Radio Program Highlights Workforce Development in Arkansas

Posted at lrwib.org by WJ on 06/19/2017

The host of Speak Up Arkansas, Paul Kelly, recently highlighted the topic of workforce development as part of his regular broadcast on  KABF 88.3 FM, “The Voice of the People.” Speak Up Arkansas is underwritten by Arkansas Advocates for Children and Families. The talk radio show is dedicated to covering issues like health care, education, juvenile justice, the state budget, and family and economic security.

The Executive Director of the Little Rock Workforce Development Board, W. J. Monagle, participated in a panel discussion  with three other local workforce development leaders: Randy Zook, President and CEO of the Arkansas State Chamber of Commerce; Roger Rich, Superintendent of Southside Schools; and Cindy Varner, Vice President of Workforce Development with Goodwill of Arkansas.

Panel members discussed economic trends that affect workforce development, programs that address the needs of job seekers and employers, and community partnerships that drive success in vocational training and sustainable employment.

Economic Trends

Less than 40 years ago, nearly 75% of jobs in the United States could be filled by workers with no more than a high school education in industries like manufacturing, farming, mining, transportation, and construction. By 2022, the U. S. will lack 11 million workers with postsecondary degrees, certificates, or credentials to meet job demands. Arkansas has significant workforce development needs to assist adults over 25 with no college degree, especially as aging workers retire.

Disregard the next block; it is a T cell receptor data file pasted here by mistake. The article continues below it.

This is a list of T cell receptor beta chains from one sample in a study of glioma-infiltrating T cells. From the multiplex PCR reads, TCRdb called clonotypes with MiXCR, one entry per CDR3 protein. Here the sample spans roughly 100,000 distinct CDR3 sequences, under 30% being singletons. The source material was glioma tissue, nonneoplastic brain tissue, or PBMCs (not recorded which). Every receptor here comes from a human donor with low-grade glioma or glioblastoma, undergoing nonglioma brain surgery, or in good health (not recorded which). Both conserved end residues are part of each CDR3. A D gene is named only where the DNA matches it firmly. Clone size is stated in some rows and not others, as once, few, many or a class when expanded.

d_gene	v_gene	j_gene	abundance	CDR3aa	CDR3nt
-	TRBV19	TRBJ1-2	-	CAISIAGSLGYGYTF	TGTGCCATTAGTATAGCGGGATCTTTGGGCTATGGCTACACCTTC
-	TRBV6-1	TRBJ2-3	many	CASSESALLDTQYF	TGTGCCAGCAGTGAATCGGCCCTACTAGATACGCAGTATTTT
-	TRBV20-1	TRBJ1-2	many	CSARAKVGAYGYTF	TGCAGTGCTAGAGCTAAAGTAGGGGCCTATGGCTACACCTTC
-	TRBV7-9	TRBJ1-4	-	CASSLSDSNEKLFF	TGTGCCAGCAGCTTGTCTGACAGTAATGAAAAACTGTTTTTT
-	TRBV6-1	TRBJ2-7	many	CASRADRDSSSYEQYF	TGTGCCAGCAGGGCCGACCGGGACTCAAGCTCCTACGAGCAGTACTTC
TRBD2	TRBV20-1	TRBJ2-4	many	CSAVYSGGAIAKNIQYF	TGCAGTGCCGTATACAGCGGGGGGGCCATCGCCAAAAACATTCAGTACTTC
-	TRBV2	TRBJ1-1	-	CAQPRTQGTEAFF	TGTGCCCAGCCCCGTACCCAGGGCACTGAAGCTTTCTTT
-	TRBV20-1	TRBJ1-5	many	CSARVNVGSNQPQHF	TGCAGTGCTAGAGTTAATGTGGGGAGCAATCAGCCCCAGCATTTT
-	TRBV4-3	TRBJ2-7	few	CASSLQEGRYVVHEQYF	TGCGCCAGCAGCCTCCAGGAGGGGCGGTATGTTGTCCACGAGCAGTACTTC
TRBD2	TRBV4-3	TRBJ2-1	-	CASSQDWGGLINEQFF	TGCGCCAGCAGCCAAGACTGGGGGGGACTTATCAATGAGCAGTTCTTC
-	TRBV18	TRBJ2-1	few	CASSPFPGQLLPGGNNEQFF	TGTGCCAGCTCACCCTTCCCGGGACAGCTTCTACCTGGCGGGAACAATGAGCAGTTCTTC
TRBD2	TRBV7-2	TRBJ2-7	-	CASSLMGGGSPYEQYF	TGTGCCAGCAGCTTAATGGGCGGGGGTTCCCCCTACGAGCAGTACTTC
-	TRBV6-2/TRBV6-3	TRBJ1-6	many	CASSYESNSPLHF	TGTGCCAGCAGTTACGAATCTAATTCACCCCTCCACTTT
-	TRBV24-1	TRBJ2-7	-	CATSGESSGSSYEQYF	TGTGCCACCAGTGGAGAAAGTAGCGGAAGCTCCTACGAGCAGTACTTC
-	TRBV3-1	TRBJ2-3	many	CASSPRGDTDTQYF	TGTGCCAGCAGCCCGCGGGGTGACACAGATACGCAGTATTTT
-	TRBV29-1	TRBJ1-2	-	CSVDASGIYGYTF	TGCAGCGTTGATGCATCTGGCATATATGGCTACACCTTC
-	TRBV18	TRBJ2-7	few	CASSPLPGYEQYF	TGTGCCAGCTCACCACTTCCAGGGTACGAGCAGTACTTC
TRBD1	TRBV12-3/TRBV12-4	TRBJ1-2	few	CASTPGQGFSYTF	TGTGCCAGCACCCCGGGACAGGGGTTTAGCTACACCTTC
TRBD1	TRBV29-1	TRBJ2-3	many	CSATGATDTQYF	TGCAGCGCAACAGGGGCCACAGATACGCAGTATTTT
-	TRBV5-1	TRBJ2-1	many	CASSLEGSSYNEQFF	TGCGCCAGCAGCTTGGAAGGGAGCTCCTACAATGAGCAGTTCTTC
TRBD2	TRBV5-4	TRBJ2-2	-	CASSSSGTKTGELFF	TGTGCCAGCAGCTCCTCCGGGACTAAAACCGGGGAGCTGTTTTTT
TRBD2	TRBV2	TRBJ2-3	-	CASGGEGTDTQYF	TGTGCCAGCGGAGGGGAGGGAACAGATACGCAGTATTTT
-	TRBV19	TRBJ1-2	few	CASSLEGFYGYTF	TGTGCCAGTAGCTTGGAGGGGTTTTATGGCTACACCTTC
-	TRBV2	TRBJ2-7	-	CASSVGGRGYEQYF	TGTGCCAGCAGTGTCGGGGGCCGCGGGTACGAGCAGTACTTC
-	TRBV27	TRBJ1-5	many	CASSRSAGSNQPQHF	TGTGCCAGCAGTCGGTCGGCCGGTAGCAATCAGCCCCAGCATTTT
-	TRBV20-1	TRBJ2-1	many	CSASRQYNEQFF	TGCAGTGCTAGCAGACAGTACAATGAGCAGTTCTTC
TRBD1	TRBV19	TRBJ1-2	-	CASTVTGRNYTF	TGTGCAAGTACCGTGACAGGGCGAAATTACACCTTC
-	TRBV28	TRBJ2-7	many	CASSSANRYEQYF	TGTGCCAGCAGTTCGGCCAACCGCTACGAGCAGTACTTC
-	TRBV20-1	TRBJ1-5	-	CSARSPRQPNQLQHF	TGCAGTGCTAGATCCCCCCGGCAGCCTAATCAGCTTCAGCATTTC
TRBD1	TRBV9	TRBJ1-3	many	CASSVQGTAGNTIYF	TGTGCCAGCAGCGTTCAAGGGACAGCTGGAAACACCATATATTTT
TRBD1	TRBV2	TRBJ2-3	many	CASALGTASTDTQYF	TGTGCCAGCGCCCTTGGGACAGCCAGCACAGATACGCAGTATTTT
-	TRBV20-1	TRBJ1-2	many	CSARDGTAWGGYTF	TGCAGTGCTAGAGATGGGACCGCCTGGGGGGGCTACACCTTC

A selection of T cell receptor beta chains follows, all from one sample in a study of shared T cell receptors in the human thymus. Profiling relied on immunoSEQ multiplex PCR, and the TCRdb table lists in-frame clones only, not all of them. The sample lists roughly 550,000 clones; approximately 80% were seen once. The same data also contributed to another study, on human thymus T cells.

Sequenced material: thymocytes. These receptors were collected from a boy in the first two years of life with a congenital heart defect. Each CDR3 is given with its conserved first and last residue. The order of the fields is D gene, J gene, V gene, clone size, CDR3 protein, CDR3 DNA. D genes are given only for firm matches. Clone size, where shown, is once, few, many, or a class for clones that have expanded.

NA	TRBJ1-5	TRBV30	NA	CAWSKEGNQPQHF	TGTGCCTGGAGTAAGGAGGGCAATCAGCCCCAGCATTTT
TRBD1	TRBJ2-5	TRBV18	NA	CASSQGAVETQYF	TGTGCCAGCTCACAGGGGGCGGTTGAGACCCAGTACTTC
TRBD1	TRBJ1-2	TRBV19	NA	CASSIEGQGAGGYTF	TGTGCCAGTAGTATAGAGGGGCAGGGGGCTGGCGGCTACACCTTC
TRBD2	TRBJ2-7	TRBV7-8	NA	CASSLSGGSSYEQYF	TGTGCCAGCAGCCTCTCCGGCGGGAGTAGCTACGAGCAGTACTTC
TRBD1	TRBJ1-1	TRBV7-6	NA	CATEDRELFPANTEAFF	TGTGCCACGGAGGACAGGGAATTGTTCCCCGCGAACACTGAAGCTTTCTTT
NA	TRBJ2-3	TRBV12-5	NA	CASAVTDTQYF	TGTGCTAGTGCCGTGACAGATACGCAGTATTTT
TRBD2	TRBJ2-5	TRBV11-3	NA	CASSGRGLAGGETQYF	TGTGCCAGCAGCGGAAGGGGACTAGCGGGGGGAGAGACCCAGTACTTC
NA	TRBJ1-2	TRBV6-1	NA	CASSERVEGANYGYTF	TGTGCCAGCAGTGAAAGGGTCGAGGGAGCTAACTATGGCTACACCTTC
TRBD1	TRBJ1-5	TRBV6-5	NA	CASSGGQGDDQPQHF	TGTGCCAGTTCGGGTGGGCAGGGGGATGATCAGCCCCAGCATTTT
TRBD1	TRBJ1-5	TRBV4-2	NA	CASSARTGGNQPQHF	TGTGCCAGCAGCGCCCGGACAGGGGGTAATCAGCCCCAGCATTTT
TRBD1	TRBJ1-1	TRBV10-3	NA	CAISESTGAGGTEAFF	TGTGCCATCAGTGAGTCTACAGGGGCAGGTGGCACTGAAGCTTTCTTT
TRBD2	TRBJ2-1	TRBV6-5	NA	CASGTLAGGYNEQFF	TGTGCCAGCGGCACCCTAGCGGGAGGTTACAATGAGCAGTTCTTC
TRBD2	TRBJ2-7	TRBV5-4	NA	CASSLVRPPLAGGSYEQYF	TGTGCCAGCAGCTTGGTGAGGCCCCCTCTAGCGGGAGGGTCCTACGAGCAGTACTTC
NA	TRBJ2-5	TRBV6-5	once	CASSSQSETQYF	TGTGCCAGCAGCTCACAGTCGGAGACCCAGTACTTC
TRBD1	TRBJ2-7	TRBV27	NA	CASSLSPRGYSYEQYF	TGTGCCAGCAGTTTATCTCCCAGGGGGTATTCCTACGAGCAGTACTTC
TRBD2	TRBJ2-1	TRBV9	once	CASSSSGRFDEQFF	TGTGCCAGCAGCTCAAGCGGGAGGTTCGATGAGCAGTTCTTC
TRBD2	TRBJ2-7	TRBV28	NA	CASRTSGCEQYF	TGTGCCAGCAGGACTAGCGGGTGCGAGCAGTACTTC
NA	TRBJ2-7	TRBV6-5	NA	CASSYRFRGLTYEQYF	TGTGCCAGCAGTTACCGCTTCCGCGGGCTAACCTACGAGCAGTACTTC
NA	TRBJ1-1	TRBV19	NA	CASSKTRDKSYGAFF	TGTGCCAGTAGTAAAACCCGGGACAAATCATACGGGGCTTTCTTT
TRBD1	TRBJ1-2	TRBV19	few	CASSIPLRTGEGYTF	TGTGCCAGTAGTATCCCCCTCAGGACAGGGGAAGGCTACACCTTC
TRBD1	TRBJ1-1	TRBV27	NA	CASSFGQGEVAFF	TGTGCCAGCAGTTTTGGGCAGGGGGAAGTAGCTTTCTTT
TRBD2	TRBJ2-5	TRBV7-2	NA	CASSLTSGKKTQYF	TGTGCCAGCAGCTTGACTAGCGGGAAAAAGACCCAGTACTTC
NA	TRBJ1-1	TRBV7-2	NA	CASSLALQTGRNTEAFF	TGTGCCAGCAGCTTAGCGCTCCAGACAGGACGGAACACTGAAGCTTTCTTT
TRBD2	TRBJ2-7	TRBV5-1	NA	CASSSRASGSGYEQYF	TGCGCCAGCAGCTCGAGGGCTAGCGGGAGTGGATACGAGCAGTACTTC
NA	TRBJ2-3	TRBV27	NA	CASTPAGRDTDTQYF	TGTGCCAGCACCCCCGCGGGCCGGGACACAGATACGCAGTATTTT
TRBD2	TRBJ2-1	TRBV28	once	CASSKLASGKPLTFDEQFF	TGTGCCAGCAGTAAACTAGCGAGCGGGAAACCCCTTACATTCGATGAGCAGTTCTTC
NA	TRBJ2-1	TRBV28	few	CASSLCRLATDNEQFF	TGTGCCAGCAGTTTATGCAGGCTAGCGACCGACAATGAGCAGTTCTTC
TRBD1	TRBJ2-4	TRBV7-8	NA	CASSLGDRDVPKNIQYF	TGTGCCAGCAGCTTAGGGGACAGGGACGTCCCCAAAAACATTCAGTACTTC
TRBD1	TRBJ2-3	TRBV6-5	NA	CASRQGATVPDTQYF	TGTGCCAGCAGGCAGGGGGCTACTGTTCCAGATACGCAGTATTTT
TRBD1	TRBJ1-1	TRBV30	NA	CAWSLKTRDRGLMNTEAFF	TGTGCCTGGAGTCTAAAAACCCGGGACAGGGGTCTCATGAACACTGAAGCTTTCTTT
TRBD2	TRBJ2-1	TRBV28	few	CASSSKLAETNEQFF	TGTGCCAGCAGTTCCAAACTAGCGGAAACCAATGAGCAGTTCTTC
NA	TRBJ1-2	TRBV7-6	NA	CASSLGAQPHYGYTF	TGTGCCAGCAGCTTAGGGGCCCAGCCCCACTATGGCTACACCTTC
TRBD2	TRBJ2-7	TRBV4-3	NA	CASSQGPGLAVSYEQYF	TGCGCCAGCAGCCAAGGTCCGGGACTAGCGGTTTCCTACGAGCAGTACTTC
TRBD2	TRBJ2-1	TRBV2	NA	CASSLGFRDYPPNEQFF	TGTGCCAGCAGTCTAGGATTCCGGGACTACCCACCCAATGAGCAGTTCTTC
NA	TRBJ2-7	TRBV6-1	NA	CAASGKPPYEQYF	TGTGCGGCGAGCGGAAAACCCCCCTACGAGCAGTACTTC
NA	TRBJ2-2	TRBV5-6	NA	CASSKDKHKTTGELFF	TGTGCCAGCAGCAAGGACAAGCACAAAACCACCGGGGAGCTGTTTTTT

Program “Success Stories”

The Little Rock Workforce Development Board coordinates programs for adults, youth and dislocated workers through the Workforce Innovation and Opportunity Act (WIOA) as well grant-funded programs like YouthBuild, which helps at risk youth obtain a G. E. D. and vocation training. Southside Schools sponsors Project Future Story, which exposes students to career possibilities that match their interests from “pre-K through career.” Goodwill of Arkansas is launching a charter school for adults without a high school diploma in addition to regular career center offerings like resume writing and interview preparation.

Community Partnerships

Partnerships across local communities are required to help individuals overcome barriers to find and sustain employment. A viable network of employment and job-driven training programs includes roles for business, government, non-profits, and other community entities to promote economic sustainability.

To listen to the radio broadcast in its entirety, you may download the mp3 file by clicking here:  Speak Up Arkansas.mp3